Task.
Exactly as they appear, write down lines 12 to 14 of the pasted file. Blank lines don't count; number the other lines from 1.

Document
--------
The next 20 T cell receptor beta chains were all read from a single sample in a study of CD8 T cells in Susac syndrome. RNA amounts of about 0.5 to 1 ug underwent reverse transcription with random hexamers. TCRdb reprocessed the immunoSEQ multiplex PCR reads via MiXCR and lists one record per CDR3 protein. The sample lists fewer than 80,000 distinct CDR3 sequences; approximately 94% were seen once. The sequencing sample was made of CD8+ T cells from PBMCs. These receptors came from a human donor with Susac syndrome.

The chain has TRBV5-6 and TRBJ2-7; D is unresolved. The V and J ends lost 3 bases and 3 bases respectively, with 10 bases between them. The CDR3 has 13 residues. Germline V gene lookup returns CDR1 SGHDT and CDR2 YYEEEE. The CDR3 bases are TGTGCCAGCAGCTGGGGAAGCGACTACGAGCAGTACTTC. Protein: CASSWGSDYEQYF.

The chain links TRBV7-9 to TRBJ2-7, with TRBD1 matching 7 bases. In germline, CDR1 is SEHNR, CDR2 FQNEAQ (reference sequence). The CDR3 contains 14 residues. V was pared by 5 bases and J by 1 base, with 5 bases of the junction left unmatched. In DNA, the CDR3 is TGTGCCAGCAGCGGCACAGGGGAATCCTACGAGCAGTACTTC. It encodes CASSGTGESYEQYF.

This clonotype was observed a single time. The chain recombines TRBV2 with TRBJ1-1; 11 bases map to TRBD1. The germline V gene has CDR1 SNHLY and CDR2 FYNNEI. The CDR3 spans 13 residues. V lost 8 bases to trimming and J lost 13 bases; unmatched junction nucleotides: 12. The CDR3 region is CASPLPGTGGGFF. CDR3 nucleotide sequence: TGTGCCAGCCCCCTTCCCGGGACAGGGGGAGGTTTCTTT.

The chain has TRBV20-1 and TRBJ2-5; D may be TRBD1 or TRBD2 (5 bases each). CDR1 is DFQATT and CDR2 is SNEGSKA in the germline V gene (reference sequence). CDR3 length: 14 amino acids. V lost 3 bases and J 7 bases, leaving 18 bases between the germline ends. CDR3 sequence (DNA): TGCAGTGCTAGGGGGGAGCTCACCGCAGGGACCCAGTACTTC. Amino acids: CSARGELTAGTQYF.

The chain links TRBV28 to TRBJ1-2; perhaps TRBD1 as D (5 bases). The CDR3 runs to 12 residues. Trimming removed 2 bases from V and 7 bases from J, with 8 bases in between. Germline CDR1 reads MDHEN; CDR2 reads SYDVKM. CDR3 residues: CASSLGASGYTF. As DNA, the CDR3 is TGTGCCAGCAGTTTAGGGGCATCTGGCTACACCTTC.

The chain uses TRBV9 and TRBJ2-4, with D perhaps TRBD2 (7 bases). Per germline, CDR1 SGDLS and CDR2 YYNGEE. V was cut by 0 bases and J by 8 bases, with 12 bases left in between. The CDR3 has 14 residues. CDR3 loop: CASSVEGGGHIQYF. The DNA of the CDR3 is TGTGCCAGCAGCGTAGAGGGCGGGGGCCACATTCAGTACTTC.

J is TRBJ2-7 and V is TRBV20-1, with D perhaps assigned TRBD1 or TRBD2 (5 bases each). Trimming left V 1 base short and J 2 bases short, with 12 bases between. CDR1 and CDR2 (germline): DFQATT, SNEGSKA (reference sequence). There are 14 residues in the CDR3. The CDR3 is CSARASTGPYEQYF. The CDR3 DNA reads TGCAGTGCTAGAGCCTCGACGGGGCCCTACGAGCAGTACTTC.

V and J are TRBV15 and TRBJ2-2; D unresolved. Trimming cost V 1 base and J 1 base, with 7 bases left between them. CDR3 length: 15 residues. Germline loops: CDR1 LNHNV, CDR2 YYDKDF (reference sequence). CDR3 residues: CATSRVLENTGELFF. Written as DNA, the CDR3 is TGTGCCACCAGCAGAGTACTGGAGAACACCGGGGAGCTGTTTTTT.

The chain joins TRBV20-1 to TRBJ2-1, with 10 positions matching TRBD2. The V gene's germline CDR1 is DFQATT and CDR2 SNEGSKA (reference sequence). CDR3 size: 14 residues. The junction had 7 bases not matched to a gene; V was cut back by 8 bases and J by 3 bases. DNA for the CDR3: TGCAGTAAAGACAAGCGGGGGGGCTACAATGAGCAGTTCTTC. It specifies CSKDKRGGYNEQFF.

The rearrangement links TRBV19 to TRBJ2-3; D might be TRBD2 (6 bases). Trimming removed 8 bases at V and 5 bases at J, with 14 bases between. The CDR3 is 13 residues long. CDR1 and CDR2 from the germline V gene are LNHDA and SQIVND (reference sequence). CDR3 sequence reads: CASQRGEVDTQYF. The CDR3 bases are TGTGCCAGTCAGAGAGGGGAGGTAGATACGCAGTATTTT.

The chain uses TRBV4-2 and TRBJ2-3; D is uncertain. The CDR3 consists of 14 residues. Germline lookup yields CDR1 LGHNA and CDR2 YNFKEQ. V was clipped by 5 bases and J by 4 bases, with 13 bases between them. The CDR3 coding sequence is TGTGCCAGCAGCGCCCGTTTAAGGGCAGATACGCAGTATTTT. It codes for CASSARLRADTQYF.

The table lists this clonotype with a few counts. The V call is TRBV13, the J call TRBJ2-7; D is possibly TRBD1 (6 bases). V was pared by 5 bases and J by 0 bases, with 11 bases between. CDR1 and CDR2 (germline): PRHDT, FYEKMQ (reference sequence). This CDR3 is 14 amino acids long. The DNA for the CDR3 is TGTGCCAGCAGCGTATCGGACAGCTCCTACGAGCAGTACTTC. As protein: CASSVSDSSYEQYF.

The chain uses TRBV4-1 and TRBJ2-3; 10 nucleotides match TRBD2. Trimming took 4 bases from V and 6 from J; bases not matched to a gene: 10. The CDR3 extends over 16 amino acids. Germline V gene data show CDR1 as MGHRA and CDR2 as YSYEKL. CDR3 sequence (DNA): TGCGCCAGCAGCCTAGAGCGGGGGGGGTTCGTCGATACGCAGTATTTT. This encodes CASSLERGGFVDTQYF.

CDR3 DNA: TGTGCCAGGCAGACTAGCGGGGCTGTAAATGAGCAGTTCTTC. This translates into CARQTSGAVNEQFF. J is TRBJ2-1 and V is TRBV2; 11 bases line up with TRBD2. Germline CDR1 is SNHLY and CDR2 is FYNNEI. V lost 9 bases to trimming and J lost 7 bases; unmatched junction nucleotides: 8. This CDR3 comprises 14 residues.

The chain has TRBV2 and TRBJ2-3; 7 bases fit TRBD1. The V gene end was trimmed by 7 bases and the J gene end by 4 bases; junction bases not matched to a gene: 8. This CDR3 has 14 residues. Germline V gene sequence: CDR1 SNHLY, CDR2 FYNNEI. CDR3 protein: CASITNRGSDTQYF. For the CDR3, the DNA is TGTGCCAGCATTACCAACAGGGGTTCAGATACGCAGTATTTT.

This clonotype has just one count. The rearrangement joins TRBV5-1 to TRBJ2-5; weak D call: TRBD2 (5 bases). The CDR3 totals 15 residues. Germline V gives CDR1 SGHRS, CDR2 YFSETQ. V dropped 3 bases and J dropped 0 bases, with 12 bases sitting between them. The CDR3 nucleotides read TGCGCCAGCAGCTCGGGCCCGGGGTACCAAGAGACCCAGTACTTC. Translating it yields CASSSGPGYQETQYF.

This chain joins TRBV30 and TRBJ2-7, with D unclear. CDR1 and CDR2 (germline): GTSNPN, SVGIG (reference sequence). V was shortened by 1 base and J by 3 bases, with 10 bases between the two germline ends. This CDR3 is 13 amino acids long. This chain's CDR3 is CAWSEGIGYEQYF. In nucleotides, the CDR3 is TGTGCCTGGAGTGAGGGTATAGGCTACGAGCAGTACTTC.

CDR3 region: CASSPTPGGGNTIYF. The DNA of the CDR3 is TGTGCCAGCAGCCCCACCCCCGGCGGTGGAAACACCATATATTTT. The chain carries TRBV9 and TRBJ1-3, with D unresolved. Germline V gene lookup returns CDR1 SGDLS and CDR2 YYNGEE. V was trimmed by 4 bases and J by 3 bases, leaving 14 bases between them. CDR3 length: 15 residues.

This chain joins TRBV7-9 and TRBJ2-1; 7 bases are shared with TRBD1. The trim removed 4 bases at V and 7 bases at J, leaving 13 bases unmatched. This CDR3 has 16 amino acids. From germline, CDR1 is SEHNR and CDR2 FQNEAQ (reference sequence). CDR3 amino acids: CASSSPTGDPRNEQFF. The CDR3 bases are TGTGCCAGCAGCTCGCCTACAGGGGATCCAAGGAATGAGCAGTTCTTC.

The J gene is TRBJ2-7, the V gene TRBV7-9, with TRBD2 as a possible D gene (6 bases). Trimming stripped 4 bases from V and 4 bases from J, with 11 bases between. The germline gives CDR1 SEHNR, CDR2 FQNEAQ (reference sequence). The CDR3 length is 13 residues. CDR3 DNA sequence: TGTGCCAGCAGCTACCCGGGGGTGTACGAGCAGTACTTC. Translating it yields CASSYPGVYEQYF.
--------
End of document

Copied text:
The chain uses TRBV4-2 and TRBJ2-3; D is uncertain. The CDR3 consists of 14 residues. Germline lookup yields CDR1 LGHNA and CDR2 YNFKEQ. V was clipped by 5 bases and J by 4 bases, with 13 bases between them. The CDR3 coding sequence is TGTGCCAGCAGCGCCCGTTTAAGGGCAGATACGCAGTATTTT. It codes for CASSARLRADTQYF.

The table lists this clonotype with a few counts. The V call is TRBV13, the J call TRBJ2-7; D is possibly TRBD1 (6 bases). V was pared by 5 bases and J by 0 bases, with 11 bases between. CDR1 and CDR2 (germline): PRHDT, FYEKMQ (reference sequence). This CDR3 is 14 amino acids long. The DNA for the CDR3 is TGTGCCAGCAGCGTATCGGACAGCTCCTACGAGCAGTACTTC. As protein: CASSVSDSSYEQYF.

The chain uses TRBV4-1 and TRBJ2-3; 10 nucleotides match TRBD2. Trimming took 4 bases from V and 6 from J; bases not matched to a gene: 10. The CDR3 extends over 16 amino acids. Germline V gene data show CDR1 as MGHRA and CDR2 as YSYEKL. CDR3 sequence (DNA): TGCGCCAGCAGCCTAGAGCGGGGGGGGTTCGTCGATACGCAGTATTTT. This encodes CASSLERGGFVDTQYF.